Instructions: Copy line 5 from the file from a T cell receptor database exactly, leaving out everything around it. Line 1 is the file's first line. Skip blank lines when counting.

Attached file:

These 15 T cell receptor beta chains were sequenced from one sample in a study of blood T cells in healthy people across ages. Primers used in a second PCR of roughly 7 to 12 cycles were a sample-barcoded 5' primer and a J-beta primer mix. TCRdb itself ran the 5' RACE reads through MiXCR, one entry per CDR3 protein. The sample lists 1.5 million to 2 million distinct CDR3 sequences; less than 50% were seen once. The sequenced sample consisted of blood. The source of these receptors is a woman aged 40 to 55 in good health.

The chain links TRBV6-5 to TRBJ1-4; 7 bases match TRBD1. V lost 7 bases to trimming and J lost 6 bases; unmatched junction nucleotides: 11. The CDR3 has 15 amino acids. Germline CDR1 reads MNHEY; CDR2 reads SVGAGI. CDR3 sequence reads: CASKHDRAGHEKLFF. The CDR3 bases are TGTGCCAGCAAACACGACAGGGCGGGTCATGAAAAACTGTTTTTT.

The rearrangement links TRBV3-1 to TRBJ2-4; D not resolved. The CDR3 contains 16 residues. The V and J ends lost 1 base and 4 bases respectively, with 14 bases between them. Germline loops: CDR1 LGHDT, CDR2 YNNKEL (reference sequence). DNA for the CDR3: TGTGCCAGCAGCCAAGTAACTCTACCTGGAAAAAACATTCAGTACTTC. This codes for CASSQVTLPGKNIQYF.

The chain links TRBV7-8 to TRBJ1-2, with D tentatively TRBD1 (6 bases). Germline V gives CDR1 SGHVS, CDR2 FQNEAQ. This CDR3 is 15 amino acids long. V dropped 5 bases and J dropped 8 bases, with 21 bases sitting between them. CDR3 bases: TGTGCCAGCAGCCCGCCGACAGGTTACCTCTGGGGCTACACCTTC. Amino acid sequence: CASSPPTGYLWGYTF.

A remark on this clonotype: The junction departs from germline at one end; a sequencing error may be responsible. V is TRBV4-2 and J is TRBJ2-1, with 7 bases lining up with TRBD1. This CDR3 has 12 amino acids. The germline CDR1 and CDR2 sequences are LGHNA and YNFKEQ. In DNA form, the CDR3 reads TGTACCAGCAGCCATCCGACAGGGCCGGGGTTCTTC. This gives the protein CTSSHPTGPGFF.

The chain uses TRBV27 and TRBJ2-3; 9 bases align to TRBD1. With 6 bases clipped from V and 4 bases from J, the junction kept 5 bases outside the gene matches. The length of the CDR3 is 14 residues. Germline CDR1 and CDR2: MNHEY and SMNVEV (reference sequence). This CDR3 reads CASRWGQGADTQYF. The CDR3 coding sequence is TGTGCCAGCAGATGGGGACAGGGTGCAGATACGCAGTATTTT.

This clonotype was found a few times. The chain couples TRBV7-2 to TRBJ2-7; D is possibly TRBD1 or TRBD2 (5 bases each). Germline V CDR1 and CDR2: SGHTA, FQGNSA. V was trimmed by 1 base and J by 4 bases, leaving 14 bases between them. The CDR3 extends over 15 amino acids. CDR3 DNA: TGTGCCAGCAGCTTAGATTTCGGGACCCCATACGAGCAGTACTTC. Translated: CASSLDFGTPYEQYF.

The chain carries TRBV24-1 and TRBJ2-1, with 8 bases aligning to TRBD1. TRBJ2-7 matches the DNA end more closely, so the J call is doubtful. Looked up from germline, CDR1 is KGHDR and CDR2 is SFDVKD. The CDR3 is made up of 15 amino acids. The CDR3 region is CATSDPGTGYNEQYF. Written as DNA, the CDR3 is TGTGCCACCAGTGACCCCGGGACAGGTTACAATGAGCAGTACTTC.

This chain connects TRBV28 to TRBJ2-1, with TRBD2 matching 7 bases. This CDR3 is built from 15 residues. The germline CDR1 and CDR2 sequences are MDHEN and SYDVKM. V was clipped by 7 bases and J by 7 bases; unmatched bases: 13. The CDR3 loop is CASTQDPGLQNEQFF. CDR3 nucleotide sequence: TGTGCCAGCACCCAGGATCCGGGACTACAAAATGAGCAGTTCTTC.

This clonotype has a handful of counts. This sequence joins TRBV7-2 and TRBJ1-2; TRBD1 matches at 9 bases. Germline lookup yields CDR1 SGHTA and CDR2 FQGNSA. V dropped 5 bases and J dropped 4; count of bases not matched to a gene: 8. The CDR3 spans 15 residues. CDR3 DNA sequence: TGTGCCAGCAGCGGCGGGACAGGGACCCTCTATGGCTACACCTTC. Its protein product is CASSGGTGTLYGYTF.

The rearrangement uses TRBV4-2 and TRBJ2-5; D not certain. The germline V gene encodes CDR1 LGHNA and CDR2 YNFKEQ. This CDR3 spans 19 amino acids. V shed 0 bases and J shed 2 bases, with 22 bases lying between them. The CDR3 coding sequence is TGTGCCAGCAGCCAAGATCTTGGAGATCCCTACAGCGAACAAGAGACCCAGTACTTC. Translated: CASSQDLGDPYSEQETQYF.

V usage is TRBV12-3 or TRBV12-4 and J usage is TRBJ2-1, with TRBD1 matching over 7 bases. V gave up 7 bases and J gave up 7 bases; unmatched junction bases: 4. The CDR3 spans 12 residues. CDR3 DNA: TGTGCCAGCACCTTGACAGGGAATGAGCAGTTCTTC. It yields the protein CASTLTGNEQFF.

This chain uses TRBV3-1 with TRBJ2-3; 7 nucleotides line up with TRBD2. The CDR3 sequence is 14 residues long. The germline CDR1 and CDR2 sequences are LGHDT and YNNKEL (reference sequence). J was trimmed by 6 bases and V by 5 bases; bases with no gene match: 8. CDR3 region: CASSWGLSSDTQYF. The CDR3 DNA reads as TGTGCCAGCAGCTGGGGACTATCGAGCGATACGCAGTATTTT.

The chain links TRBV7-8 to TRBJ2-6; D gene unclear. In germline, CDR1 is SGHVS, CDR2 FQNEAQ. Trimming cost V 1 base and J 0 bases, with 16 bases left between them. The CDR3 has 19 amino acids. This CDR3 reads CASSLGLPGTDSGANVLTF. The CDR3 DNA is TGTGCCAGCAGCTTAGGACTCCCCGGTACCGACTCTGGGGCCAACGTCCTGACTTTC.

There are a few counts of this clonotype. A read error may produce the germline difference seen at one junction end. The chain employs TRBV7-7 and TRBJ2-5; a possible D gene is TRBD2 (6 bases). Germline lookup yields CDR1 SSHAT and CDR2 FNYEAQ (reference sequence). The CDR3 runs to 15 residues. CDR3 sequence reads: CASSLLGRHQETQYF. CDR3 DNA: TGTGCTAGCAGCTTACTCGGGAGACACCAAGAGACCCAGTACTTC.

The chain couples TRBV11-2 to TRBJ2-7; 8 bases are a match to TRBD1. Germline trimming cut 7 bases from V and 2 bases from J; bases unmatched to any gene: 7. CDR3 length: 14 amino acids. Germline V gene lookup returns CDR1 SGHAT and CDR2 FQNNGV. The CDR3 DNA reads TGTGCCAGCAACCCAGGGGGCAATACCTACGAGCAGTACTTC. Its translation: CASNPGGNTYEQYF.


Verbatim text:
A remark on this clonotype: The junction departs from germline at one end; a sequencing error may be responsible. V is TRBV4-2 and J is TRBJ2-1, with 7 bases lining up with TRBD1. This CDR3 has 12 amino acids. The germline CDR1 and CDR2 sequences are LGHNA and YNFKEQ. In DNA form, the CDR3 reads TGTACCAGCAGCCATCCGACAGGGCCGGGGTTCTTC. This gives the protein CTSSHPTGPGFF.